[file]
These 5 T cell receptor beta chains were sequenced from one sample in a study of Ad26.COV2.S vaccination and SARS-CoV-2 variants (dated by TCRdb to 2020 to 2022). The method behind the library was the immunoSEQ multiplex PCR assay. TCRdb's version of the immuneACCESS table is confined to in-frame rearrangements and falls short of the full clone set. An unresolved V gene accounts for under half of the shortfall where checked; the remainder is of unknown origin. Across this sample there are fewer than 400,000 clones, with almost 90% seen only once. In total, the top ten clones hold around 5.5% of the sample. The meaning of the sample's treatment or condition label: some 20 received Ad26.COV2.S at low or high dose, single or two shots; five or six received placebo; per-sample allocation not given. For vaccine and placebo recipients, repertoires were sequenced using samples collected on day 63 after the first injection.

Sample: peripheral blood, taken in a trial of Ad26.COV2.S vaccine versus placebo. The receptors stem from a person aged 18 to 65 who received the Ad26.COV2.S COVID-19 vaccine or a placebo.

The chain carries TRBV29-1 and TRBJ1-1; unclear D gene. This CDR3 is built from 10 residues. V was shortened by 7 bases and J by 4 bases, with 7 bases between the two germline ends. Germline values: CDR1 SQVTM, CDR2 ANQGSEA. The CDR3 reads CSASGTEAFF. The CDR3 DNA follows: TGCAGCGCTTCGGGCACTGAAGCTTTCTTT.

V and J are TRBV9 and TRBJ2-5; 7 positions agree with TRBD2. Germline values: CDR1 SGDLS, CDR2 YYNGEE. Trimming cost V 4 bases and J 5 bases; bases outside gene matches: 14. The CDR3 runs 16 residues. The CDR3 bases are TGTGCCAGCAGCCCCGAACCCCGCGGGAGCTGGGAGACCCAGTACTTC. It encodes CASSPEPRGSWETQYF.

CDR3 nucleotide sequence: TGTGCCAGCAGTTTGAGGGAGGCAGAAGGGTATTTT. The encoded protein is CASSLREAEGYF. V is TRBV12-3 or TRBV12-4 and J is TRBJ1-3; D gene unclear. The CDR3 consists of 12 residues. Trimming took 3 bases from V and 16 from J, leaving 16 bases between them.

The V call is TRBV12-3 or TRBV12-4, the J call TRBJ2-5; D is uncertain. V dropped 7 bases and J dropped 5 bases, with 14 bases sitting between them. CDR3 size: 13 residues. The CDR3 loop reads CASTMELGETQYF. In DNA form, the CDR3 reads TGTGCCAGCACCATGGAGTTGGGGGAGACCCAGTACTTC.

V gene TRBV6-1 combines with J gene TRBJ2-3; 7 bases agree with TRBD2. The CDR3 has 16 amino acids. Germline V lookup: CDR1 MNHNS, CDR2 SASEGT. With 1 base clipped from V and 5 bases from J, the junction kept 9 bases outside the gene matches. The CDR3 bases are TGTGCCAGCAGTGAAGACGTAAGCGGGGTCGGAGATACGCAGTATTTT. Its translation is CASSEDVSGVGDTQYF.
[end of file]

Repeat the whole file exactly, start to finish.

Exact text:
These 5 T cell receptor beta chains were sequenced from one sample in a study of Ad26.COV2.S vaccination and SARS-CoV-2 variants (dated by TCRdb to 2020 to 2022). The method behind the library was the immunoSEQ multiplex PCR assay. TCRdb's version of the immuneACCESS table is confined to in-frame rearrangements and falls short of the full clone set. An unresolved V gene accounts for under half of the shortfall where checked; the remainder is of unknown origin. Across this sample there are fewer than 400,000 clones, with almost 90% seen only once. In total, the top ten clones hold around 5.5% of the sample. The meaning of the sample's treatment or condition label: some 20 received Ad26.COV2.S at low or high dose, single or two shots; five or six received placebo; per-sample allocation not given. For vaccine and placebo recipients, repertoires were sequenced using samples collected on day 63 after the first injection.

Sample: peripheral blood, taken in a trial of Ad26.COV2.S vaccine versus placebo. The receptors stem from a person aged 18 to 65 who received the Ad26.COV2.S COVID-19 vaccine or a placebo.

The chain carries TRBV29-1 and TRBJ1-1; unclear D gene. This CDR3 is built from 10 residues. V was shortened by 7 bases and J by 4 bases, with 7 bases between the two germline ends. Germline values: CDR1 SQVTM, CDR2 ANQGSEA. The CDR3 reads CSASGTEAFF. The CDR3 DNA follows: TGCAGCGCTTCGGGCACTGAAGCTTTCTTT.

V and J are TRBV9 and TRBJ2-5; 7 positions agree with TRBD2. Germline values: CDR1 SGDLS, CDR2 YYNGEE. Trimming cost V 4 bases and J 5 bases; bases outside gene matches: 14. The CDR3 runs 16 residues. The CDR3 bases are TGTGCCAGCAGCCCCGAACCCCGCGGGAGCTGGGAGACCCAGTACTTC. It encodes CASSPEPRGSWETQYF.

CDR3 nucleotide sequence: TGTGCCAGCAGTTTGAGGGAGGCAGAAGGGTATTTT. The encoded protein is CASSLREAEGYF. V is TRBV12-3 or TRBV12-4 and J is TRBJ1-3; D gene unclear. The CDR3 consists of 12 residues. Trimming took 3 bases from V and 16 from J, leaving 16 bases between them.

The V call is TRBV12-3 or TRBV12-4, the J call TRBJ2-5; D is uncertain. V dropped 7 bases and J dropped 5 bases, with 14 bases sitting between them. CDR3 size: 13 residues. The CDR3 loop reads CASTMELGETQYF. In DNA form, the CDR3 reads TGTGCCAGCACCATGGAGTTGGGGGAGACCCAGTACTTC.

V gene TRBV6-1 combines with J gene TRBJ2-3; 7 bases agree with TRBD2. The CDR3 has 16 amino acids. Germline V lookup: CDR1 MNHNS, CDR2 SASEGT. With 1 base clipped from V and 5 bases from J, the junction kept 9 bases outside the gene matches. The CDR3 bases are TGTGCCAGCAGTGAAGACGTAAGCGGGGTCGGAGATACGCAGTATTTT. Its translation is CASSEDVSGVGDTQYF.